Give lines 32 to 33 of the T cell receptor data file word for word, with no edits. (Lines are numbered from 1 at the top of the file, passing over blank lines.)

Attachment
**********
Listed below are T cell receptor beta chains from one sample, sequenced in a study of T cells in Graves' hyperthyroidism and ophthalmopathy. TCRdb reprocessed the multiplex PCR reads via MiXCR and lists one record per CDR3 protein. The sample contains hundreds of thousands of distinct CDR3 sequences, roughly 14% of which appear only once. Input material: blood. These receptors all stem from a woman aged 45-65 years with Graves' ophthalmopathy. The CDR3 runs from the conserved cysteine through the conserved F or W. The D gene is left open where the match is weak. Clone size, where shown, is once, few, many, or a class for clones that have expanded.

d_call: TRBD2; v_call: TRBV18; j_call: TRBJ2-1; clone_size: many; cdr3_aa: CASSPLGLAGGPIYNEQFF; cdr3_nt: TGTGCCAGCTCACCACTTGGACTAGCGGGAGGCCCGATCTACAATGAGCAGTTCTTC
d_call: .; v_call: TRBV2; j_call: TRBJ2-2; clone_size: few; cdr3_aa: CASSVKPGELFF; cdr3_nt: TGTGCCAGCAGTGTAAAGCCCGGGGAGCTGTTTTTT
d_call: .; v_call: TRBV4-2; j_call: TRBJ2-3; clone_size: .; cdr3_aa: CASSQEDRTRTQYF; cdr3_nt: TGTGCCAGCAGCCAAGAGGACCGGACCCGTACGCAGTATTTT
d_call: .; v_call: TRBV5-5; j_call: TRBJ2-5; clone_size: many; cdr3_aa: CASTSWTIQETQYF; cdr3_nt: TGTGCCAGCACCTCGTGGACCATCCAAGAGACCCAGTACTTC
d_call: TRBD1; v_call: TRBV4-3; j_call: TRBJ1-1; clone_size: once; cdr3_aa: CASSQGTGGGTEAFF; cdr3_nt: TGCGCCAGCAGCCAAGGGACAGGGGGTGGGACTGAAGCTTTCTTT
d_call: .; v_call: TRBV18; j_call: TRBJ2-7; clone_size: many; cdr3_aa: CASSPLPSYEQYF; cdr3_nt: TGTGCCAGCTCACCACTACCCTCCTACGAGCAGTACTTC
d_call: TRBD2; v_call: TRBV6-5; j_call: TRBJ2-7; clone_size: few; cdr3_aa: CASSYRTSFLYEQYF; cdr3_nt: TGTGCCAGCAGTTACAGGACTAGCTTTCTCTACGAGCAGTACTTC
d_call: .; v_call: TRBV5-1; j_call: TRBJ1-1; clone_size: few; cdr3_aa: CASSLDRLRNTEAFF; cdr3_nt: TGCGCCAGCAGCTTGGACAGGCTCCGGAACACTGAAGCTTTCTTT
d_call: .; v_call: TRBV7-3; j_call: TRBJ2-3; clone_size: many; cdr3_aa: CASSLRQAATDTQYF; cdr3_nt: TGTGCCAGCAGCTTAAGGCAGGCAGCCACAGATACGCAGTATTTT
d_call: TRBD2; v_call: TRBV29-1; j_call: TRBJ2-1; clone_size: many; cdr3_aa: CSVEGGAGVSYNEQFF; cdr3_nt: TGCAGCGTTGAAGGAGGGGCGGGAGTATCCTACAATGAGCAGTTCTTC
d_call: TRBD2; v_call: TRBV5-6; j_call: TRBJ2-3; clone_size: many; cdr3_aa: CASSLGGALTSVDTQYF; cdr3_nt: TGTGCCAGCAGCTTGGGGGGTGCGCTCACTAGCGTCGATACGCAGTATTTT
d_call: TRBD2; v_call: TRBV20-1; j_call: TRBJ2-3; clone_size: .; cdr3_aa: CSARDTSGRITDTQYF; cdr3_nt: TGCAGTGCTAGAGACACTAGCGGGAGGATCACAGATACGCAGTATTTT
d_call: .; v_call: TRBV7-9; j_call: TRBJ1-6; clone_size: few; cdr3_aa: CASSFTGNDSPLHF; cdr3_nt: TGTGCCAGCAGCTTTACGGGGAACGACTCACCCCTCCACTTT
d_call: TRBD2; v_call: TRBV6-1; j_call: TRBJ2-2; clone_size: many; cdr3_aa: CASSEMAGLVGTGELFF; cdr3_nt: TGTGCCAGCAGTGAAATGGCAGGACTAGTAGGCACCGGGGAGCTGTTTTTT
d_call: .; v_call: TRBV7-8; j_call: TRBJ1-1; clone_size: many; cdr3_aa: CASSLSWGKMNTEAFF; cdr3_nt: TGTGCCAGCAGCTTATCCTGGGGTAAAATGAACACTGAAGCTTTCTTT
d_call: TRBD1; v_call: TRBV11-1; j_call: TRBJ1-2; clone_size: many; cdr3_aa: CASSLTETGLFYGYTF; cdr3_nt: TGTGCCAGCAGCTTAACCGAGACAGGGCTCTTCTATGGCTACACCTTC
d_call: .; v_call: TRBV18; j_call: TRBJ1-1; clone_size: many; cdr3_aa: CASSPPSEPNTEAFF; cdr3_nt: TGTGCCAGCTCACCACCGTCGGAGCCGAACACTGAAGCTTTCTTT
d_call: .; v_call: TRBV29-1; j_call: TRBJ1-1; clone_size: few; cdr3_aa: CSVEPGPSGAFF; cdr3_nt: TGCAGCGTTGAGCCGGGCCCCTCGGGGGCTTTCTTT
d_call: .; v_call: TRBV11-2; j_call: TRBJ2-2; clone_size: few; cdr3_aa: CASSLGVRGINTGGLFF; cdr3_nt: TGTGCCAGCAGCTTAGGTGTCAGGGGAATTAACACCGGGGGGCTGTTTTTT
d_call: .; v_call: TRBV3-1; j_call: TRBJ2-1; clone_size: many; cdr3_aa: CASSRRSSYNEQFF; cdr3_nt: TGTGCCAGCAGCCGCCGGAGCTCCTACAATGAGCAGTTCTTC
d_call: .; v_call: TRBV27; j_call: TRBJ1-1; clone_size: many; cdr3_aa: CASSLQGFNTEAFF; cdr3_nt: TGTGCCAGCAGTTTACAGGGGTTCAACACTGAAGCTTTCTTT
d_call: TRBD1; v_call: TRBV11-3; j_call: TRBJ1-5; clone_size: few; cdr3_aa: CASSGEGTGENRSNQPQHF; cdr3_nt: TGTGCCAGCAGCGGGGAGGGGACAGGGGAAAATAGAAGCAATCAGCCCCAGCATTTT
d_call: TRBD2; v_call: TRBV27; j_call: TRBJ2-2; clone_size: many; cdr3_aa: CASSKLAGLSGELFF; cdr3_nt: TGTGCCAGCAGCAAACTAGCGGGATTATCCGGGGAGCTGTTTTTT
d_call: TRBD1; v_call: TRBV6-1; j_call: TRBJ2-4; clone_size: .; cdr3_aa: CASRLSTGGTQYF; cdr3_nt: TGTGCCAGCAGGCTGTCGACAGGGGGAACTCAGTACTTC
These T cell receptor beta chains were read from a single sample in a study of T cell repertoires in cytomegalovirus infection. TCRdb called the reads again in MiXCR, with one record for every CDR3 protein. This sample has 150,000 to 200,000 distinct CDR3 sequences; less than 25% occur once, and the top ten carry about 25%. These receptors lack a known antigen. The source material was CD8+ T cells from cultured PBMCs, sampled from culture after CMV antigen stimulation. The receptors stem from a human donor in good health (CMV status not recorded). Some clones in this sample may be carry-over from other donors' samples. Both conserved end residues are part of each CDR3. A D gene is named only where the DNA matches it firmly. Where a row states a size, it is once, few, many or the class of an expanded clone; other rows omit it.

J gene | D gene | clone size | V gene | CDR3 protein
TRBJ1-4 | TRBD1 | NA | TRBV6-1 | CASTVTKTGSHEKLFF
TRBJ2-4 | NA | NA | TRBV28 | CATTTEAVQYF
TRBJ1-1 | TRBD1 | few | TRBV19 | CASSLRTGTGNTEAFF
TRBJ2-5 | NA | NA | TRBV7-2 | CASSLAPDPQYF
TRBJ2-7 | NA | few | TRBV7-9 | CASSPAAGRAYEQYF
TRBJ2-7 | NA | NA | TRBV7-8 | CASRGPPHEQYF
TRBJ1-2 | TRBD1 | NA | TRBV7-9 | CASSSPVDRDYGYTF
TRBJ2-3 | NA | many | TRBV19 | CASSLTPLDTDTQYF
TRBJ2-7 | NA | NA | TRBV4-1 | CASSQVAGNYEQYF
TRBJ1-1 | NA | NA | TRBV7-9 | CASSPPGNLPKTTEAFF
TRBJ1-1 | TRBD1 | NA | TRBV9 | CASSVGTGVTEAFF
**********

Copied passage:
TRBJ2-7 | NA | few | TRBV7-9 | CASSPAAGRAYEQYF
TRBJ2-7 | NA | NA | TRBV7-8 | CASRGPPHEQYF